side (the radical portion) of 528D, 528E, 5292, and 5294. So, while
as independent ideographs, 5202 and 5204 *must* be distinguished, in
most instances for use as radicals for other ideographs, the variation
in form (and stroke count) is *not* taken as sufficient evidence of
distinctness of characters. This is also easy to verify with
dictionaries, even for the characters in question (528D, 528E,
5292, and 5294). Ci4hai3, for example, lists 5292 explicitly as
a variant glyph for 528D, which is used for the head entry.
> > At least the first case seems to suggest that of the six Kanji
> > in Fig. 10-4, the last one might be removed. There are other
> > rules that would prevent it's unification, too.
> That's for sure.
I concur that 91F0 is problematical in this list, since even
by the cognate rule and the radical identity rule it should be
distinguished. Furthermore, it is arguably in a variant pair
relationship with 91FC, which is not shown in this list.
On the other hand, 5251 clearly *should* be added to this list,
since it is the GB simplified form of the same jian4 "sword"
So I would suggest emendation of the exemplary list in Figure 10-4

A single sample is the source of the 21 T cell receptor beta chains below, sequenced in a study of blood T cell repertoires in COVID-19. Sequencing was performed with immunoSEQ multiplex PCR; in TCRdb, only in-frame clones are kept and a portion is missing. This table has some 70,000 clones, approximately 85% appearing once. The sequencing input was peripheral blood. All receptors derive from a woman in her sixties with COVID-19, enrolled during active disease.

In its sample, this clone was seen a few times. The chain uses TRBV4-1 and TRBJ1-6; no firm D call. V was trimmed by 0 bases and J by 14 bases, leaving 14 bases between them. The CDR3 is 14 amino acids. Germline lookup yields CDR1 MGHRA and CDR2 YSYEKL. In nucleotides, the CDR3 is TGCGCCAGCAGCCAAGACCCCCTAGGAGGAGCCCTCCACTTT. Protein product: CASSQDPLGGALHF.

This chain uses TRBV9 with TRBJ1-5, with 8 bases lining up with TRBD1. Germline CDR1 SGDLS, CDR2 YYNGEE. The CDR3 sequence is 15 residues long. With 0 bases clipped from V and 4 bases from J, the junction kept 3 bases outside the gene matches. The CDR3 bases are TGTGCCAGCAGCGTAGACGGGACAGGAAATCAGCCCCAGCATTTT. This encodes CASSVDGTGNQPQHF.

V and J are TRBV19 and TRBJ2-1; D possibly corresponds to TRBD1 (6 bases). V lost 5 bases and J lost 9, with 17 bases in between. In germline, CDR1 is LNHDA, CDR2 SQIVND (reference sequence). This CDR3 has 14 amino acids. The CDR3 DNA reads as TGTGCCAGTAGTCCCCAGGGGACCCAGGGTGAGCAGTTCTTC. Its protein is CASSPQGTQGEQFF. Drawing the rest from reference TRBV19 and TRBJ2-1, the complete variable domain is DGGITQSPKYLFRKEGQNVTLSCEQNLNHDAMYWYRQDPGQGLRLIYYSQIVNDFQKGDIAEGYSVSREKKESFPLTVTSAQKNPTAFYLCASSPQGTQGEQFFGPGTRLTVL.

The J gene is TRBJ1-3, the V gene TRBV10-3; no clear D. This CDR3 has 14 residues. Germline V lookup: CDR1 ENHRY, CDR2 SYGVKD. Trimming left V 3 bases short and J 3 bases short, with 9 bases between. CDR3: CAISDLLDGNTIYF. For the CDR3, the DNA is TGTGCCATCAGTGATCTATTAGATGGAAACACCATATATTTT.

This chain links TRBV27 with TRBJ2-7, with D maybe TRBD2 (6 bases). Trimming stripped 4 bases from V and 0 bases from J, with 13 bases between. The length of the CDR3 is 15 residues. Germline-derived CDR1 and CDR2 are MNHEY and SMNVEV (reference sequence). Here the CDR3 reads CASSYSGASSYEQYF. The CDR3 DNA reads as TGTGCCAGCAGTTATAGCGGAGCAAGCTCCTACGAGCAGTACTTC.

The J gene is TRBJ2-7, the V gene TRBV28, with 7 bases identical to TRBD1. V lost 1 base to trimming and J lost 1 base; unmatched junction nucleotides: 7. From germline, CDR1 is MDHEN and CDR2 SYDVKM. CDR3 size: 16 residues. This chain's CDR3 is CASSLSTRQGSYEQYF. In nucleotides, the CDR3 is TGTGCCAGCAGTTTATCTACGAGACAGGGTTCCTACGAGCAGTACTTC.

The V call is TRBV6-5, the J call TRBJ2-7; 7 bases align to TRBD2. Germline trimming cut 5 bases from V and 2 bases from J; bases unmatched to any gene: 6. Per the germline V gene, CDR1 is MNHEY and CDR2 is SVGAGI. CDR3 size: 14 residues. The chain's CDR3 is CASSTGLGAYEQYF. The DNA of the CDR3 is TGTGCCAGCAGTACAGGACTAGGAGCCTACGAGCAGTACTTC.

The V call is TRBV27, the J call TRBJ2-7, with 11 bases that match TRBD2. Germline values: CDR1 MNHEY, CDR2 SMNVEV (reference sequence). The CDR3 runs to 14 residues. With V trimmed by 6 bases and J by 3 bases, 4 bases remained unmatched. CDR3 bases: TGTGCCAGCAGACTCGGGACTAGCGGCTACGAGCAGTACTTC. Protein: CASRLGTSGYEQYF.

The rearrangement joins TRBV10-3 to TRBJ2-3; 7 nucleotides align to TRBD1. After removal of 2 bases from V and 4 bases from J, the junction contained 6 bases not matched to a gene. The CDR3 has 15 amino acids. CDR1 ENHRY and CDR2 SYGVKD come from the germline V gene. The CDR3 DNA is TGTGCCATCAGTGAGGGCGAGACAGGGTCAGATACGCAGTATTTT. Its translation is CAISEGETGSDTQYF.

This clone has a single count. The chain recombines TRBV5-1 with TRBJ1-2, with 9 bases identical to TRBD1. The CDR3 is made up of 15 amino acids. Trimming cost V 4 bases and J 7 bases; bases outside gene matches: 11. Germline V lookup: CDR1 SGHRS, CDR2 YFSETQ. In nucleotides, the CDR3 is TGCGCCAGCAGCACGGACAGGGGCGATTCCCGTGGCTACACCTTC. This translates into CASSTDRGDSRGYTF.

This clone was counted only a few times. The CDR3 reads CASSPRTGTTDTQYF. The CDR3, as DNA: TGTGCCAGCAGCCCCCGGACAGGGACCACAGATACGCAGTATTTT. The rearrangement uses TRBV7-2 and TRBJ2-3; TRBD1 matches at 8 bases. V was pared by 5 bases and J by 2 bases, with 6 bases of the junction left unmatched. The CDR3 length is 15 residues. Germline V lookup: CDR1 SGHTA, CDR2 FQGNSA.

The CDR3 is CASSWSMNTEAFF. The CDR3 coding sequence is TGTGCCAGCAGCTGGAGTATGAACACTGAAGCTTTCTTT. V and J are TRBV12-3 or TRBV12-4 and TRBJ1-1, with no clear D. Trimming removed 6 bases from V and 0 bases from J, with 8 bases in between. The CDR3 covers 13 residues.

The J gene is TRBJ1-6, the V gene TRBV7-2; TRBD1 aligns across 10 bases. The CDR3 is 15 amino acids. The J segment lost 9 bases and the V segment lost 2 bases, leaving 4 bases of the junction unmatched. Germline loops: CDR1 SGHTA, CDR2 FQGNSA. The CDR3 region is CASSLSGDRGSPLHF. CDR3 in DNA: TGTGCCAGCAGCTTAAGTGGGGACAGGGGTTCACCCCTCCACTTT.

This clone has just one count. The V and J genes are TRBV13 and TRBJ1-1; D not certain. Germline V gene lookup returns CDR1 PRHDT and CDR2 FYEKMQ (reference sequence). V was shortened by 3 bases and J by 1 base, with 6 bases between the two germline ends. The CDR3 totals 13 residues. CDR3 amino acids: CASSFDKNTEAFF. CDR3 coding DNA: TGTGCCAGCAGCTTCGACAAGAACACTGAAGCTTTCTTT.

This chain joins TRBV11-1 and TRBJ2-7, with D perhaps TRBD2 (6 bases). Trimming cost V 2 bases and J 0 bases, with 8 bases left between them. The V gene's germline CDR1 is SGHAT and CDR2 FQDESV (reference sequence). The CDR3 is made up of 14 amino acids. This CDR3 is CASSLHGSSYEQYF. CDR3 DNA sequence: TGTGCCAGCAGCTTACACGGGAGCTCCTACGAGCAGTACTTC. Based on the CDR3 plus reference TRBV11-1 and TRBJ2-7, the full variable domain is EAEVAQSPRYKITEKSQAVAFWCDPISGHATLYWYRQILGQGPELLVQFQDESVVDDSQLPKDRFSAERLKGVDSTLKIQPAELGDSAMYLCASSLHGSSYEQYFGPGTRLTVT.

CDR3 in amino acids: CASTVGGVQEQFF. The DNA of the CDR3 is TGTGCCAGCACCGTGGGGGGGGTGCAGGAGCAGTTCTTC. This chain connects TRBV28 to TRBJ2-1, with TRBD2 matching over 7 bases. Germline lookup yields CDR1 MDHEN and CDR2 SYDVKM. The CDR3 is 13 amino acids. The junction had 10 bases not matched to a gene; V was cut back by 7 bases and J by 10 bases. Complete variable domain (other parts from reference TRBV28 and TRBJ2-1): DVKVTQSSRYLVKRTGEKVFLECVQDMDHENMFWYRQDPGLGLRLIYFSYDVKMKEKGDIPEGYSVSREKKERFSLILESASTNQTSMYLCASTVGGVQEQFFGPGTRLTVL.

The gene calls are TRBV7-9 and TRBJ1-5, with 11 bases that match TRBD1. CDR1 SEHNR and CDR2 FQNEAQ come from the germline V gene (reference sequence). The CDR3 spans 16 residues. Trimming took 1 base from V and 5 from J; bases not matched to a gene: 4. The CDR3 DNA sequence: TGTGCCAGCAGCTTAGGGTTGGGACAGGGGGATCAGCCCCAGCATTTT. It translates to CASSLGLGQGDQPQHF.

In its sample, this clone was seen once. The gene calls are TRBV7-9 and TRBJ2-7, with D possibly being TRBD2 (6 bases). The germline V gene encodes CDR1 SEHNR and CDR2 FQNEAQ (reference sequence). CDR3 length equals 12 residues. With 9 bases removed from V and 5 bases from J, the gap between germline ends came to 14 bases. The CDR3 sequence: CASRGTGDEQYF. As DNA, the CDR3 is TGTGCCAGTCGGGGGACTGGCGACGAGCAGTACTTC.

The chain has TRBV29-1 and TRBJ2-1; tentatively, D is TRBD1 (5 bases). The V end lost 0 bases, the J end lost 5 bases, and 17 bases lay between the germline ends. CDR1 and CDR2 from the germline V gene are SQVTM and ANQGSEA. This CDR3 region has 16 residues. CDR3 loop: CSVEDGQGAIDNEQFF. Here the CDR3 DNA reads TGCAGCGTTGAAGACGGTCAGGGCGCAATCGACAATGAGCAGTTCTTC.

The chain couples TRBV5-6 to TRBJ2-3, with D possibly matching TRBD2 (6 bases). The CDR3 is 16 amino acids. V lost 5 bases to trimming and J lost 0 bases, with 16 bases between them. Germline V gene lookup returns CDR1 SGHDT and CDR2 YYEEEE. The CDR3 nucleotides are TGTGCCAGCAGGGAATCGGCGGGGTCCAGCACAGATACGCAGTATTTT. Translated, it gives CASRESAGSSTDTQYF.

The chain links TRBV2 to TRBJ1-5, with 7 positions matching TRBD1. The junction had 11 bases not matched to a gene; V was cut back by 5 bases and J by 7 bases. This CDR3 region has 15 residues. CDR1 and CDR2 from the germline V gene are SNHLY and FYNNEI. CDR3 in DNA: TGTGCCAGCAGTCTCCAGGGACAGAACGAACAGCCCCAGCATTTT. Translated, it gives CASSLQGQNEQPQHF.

5251 5263 528D 528E 5292 5294
Where 5251 is the GB simplified form (most commonly seen in
dictionaries in the PRC); 5263 is the traditional Japanese
simplified form; 528D is the traditional Chinese form
(most commonly seen in dictionaries in Taiwan and Hong Kong);
and 528E, 5292, and 5294 are glyphic variants of 528D.
The source separation rules required distinguishing all 6 of
these, even though a principled unification which did not have
to live with legacy encodings surely would have unified
(528D 528E 5292 5294) into a single character.
> > But please note that if two characters A and B differ
> > only in components C and D, and C and D are considered
> > non-cognate or different in abstract shape, this doesn't
> > automatically mean that A and B are considered to be
> > different in abstract shape.
> > There are quite some examples where a difference in a simple
> > character is important, but if that appears as a component,
> > the difference becomes less relevant. The most famous case
> > (usually explained as non-cognate, not as a difference
> > in abstract shape) is U+571F vs. U+58EB.
> We might think that U+571F and U+58EB have the same abstract shape